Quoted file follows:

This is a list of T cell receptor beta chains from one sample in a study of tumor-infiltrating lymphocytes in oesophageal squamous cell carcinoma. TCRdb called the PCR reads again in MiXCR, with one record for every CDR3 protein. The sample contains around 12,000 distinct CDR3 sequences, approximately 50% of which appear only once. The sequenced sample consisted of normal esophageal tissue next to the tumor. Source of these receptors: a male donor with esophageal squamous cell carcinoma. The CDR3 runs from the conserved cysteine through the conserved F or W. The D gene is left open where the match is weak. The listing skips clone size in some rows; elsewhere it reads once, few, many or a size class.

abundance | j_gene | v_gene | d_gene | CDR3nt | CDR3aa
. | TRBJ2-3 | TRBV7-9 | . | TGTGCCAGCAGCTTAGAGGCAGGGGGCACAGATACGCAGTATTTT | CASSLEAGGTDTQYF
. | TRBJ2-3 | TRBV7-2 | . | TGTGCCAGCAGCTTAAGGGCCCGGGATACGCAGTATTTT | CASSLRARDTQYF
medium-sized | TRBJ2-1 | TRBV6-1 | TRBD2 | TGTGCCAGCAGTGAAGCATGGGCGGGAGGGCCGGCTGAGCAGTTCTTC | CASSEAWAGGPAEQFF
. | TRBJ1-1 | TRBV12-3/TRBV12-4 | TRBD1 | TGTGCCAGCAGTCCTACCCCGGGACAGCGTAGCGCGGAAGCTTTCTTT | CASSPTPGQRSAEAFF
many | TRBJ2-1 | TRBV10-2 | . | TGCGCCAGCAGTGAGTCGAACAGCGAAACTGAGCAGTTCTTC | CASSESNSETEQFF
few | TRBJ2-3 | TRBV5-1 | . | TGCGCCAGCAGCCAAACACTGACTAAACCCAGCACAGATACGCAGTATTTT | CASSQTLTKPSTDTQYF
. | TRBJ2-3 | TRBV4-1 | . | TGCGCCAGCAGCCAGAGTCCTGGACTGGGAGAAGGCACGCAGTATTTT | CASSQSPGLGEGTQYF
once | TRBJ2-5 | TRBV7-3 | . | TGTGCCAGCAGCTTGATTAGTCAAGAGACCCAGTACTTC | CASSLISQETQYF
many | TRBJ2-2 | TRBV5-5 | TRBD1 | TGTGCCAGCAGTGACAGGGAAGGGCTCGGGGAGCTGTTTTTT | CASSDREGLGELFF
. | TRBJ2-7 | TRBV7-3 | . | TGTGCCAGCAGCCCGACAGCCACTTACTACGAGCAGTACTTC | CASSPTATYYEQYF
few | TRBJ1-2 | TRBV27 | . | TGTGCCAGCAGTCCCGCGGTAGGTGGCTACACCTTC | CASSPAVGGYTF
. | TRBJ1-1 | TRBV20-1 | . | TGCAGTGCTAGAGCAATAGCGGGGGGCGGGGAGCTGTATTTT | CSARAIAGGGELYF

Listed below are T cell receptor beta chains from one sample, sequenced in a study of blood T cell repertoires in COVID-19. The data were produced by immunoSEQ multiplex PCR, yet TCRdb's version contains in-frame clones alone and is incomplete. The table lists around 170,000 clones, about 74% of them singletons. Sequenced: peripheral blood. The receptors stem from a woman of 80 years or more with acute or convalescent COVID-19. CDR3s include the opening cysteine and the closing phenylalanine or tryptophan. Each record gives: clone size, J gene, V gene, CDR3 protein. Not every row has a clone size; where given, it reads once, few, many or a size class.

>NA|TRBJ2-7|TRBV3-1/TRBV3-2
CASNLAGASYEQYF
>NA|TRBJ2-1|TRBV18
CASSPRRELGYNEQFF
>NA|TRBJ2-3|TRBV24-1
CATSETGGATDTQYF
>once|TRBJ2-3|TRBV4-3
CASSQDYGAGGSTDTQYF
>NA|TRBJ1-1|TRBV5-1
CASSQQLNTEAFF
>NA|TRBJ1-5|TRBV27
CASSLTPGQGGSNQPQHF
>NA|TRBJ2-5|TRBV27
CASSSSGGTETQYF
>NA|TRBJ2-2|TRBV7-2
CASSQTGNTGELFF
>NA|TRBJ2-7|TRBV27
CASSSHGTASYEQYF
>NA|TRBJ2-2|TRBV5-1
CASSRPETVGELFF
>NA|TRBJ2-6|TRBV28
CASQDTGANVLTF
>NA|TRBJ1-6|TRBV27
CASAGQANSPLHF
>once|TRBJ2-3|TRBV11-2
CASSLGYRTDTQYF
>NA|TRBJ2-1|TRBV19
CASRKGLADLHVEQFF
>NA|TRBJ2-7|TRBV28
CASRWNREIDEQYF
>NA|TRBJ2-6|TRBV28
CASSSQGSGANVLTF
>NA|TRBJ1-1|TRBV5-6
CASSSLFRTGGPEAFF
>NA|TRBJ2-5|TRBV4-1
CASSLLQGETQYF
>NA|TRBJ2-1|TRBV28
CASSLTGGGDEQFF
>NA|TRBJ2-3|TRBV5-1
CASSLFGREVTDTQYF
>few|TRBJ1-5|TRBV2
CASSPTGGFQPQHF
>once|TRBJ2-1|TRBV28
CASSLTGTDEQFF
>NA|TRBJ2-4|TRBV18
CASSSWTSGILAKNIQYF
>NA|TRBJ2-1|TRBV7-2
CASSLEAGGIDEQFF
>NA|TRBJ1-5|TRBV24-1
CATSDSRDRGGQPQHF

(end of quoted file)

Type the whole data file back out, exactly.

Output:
This is a list of T cell receptor beta chains from one sample in a study of tumor-infiltrating lymphocytes in oesophageal squamous cell carcinoma. TCRdb called the PCR reads again in MiXCR, with one record for every CDR3 protein. The sample contains around 12,000 distinct CDR3 sequences, approximately 50% of which appear only once. The sequenced sample consisted of normal esophageal tissue next to the tumor. Source of these receptors: a male donor with esophageal squamous cell carcinoma. The CDR3 runs from the conserved cysteine through the conserved F or W. The D gene is left open where the match is weak. The listing skips clone size in some rows; elsewhere it reads once, few, many or a size class.

abundance | j_gene | v_gene | d_gene | CDR3nt | CDR3aa
. | TRBJ2-3 | TRBV7-9 | . | TGTGCCAGCAGCTTAGAGGCAGGGGGCACAGATACGCAGTATTTT | CASSLEAGGTDTQYF
. | TRBJ2-3 | TRBV7-2 | . | TGTGCCAGCAGCTTAAGGGCCCGGGATACGCAGTATTTT | CASSLRARDTQYF
medium-sized | TRBJ2-1 | TRBV6-1 | TRBD2 | TGTGCCAGCAGTGAAGCATGGGCGGGAGGGCCGGCTGAGCAGTTCTTC | CASSEAWAGGPAEQFF
. | TRBJ1-1 | TRBV12-3/TRBV12-4 | TRBD1 | TGTGCCAGCAGTCCTACCCCGGGACAGCGTAGCGCGGAAGCTTTCTTT | CASSPTPGQRSAEAFF
many | TRBJ2-1 | TRBV10-2 | . | TGCGCCAGCAGTGAGTCGAACAGCGAAACTGAGCAGTTCTTC | CASSESNSETEQFF
few | TRBJ2-3 | TRBV5-1 | . | TGCGCCAGCAGCCAAACACTGACTAAACCCAGCACAGATACGCAGTATTTT | CASSQTLTKPSTDTQYF
. | TRBJ2-3 | TRBV4-1 | . | TGCGCCAGCAGCCAGAGTCCTGGACTGGGAGAAGGCACGCAGTATTTT | CASSQSPGLGEGTQYF
once | TRBJ2-5 | TRBV7-3 | . | TGTGCCAGCAGCTTGATTAGTCAAGAGACCCAGTACTTC | CASSLISQETQYF
many | TRBJ2-2 | TRBV5-5 | TRBD1 | TGTGCCAGCAGTGACAGGGAAGGGCTCGGGGAGCTGTTTTTT | CASSDREGLGELFF
. | TRBJ2-7 | TRBV7-3 | . | TGTGCCAGCAGCCCGACAGCCACTTACTACGAGCAGTACTTC | CASSPTATYYEQYF
few | TRBJ1-2 | TRBV27 | . | TGTGCCAGCAGTCCCGCGGTAGGTGGCTACACCTTC | CASSPAVGGYTF
. | TRBJ1-1 | TRBV20-1 | . | TGCAGTGCTAGAGCAATAGCGGGGGGCGGGGAGCTGTATTTT | CSARAIAGGGELYF

Listed below are T cell receptor beta chains from one sample, sequenced in a study of blood T cell repertoires in COVID-19. The data were produced by immunoSEQ multiplex PCR, yet TCRdb's version contains in-frame clones alone and is incomplete. The table lists around 170,000 clones, about 74% of them singletons. Sequenced: peripheral blood. The receptors stem from a woman of 80 years or more with acute or convalescent COVID-19. CDR3s include the opening cysteine and the closing phenylalanine or tryptophan. Each record gives: clone size, J gene, V gene, CDR3 protein. Not every row has a clone size; where given, it reads once, few, many or a size class.

>NA|TRBJ2-7|TRBV3-1/TRBV3-2
CASNLAGASYEQYF
>NA|TRBJ2-1|TRBV18
CASSPRRELGYNEQFF
>NA|TRBJ2-3|TRBV24-1
CATSETGGATDTQYF
>once|TRBJ2-3|TRBV4-3
CASSQDYGAGGSTDTQYF
>NA|TRBJ1-1|TRBV5-1
CASSQQLNTEAFF
>NA|TRBJ1-5|TRBV27
CASSLTPGQGGSNQPQHF
>NA|TRBJ2-5|TRBV27
CASSSSGGTETQYF
>NA|TRBJ2-2|TRBV7-2
CASSQTGNTGELFF
>NA|TRBJ2-7|TRBV27
CASSSHGTASYEQYF
>NA|TRBJ2-2|TRBV5-1
CASSRPETVGELFF
>NA|TRBJ2-6|TRBV28
CASQDTGANVLTF
>NA|TRBJ1-6|TRBV27
CASAGQANSPLHF
>once|TRBJ2-3|TRBV11-2
CASSLGYRTDTQYF
>NA|TRBJ2-1|TRBV19
CASRKGLADLHVEQFF
>NA|TRBJ2-7|TRBV28
CASRWNREIDEQYF
>NA|TRBJ2-6|TRBV28
CASSSQGSGANVLTF
>NA|TRBJ1-1|TRBV5-6
CASSSLFRTGGPEAFF
>NA|TRBJ2-5|TRBV4-1
CASSLLQGETQYF
>NA|TRBJ2-1|TRBV28
CASSLTGGGDEQFF
>NA|TRBJ2-3|TRBV5-1
CASSLFGREVTDTQYF
>few|TRBJ1-5|TRBV2
CASSPTGGFQPQHF
>once|TRBJ2-1|TRBV28
CASSLTGTDEQFF
>NA|TRBJ2-4|TRBV18
CASSSWTSGILAKNIQYF
>NA|TRBJ2-1|TRBV7-2
CASSLEAGGIDEQFF
>NA|TRBJ1-5|TRBV24-1
CATSDSRDRGGQPQHF